Hello. What does everyone use as a camera for septic inspections? Any help will be appreciated thanks.
Make sure it is waterproof and put a string on it. LOL Couldn’t resist.
Welcome to our forum, Sean!..Enjoy!
Someone will be along to help with your camera question. I never did that.
You don’t need a special camera to do septic inspections, Larry.
Thanks I have a camera and a string
Did I say you did? I’ve just never done that.
No, you did not, but since you said you never did that, I figured I’d tell you and answer the OP’s question at the same time.
Just dip your finger in the tank and take a picture of your finger. Seriously what are you going to photograph?
this is one area the lick test does not apply…
I wouldn’t think there would be much to photograph without it being pumped first, eh?
I agree not much to see.
On the contrary, here in Alaska septic systems are buried 4ft + so digging the cover up is normally never the case. A sewer scope camera through the clean out before the septic tank is a really good way to inspect the tank through the inlet and then from the first leach field tube backwards to reach the outlet of the tank. As well as scoping the leach field with the sewer camera.
I’ll be getting into this stuff next summer.
Sewer lateral cameras. Different inspection when a tank is not accessible from the surface.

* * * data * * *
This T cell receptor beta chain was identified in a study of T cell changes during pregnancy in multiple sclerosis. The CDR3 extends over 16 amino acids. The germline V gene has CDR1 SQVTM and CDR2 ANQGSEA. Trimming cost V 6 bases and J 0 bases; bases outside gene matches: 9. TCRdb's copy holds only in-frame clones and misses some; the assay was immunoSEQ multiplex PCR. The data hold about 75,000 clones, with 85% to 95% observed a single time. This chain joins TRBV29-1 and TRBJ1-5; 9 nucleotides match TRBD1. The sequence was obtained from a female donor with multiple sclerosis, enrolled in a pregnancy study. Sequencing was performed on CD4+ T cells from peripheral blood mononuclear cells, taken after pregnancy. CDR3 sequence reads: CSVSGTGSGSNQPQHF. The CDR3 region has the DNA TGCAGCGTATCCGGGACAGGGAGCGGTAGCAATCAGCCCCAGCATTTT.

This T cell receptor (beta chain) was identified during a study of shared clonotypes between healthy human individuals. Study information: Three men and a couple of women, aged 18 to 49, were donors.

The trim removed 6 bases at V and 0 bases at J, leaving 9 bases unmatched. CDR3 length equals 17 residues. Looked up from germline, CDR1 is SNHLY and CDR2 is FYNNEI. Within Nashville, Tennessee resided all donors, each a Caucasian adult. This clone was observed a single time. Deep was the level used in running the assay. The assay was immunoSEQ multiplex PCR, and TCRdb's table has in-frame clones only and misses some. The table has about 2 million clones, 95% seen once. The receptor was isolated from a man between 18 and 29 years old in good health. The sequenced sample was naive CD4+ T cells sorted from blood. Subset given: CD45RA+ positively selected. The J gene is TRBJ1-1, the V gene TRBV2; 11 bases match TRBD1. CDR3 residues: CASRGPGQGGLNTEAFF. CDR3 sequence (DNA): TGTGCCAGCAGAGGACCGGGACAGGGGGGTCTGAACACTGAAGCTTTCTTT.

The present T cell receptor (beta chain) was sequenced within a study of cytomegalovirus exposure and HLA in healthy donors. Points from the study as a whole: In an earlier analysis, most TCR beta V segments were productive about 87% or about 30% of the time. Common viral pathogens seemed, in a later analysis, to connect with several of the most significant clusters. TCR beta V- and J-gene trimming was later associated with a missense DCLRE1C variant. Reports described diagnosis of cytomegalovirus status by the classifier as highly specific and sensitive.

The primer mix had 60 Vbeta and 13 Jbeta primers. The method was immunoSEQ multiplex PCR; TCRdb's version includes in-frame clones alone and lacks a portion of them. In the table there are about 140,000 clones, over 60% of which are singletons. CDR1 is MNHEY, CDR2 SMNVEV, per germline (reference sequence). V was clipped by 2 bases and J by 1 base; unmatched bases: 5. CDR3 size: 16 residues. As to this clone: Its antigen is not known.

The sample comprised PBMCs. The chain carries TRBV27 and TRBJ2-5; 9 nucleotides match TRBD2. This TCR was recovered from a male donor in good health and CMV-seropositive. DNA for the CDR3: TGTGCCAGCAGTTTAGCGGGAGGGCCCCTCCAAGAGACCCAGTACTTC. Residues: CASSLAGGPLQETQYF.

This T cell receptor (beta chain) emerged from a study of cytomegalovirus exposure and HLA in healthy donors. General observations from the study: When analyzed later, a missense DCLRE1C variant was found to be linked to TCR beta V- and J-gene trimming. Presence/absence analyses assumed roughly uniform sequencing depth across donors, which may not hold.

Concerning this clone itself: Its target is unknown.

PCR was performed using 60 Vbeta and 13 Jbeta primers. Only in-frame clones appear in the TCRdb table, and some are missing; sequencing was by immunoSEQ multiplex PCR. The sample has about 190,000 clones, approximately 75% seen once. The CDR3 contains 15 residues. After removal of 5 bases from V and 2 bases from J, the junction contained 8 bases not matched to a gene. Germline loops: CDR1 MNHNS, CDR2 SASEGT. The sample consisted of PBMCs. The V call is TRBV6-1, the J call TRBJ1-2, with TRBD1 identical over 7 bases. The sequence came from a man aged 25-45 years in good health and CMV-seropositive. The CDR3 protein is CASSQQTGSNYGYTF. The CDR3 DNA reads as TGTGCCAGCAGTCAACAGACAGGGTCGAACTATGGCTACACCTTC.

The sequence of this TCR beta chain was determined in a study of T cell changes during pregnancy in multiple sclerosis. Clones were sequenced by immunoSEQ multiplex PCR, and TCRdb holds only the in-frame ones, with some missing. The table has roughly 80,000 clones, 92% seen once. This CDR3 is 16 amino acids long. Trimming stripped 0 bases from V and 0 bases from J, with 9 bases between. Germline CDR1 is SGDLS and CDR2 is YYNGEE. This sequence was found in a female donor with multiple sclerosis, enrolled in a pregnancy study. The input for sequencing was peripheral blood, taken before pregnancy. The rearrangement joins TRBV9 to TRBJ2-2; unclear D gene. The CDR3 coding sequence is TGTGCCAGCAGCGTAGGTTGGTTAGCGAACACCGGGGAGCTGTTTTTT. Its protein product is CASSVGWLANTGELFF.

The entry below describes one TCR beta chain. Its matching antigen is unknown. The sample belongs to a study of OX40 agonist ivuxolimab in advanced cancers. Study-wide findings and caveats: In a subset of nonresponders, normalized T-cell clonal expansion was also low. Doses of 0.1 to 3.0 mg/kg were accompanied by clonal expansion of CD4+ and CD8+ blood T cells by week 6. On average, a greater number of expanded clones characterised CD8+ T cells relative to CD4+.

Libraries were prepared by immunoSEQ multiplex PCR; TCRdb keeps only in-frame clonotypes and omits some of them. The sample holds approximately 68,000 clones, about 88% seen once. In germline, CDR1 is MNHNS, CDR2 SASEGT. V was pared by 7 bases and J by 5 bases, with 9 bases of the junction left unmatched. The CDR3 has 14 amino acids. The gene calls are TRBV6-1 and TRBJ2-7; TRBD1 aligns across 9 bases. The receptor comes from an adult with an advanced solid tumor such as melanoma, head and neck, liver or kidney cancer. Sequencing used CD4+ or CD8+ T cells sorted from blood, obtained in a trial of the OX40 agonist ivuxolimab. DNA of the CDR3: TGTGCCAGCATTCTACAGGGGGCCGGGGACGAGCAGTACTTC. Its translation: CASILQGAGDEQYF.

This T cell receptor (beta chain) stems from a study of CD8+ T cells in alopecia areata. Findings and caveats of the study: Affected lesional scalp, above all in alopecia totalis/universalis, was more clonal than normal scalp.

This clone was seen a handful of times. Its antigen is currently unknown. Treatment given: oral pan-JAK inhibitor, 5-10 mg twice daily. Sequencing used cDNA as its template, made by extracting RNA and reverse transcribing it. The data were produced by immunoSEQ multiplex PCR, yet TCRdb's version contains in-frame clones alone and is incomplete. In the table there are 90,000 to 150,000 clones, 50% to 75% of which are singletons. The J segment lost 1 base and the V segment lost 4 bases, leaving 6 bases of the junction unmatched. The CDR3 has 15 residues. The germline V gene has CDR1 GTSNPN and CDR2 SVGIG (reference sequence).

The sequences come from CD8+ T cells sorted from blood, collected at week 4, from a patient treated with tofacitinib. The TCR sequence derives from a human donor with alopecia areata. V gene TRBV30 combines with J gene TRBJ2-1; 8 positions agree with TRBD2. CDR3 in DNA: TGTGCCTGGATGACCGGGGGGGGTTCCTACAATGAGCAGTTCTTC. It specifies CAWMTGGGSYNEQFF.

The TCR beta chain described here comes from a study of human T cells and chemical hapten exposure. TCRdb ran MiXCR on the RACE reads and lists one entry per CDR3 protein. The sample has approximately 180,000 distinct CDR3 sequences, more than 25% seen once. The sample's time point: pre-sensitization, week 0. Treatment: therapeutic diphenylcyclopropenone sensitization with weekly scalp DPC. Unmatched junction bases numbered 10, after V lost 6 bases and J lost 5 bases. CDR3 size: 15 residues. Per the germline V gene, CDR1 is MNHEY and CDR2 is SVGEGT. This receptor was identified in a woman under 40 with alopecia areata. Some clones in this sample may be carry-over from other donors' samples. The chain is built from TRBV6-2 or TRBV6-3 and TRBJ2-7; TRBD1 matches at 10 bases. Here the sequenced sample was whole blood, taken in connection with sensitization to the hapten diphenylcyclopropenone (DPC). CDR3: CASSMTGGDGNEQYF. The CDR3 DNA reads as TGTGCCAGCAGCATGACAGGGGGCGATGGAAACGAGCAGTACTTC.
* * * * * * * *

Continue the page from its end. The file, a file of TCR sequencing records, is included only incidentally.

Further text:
I have an Apprentice assistant that I give a waterproof camera to. Then I turn the Apprentice upside down and dunk them in the tank to take pictures. The pictures really rend to be crappy though.
Yes the Apprentice rides in a separate vehicle and cleans the camera before giving it back.
All joking aside, your terminology may be off.
Sewer cameras are for inspection of the line (lateral) from the house to the public (sewer) or private (septic) connection.
These cameras would be totally useless to inspect the actual septic tank.
A septic inspection should only be performed at the time of pumping. And in my experience does not even include photos let alone video.
The septic inspector wants to first see the tank full to verify it does not leak into the ground. Then the tank is pumped and the condition of the tank is checked visually (flashlight) and a hand written paper report is written describing their findings with rough locations, material descriptions, any researched documentation (permits and county records), estimated tank sizing etc.
If your question is about which sewer camera to purchase, my answer to you is Ridgid SeeSnake 200ft Self-Leveling Reel with CS6x handheld recorder and the Navitrack Scout Locator.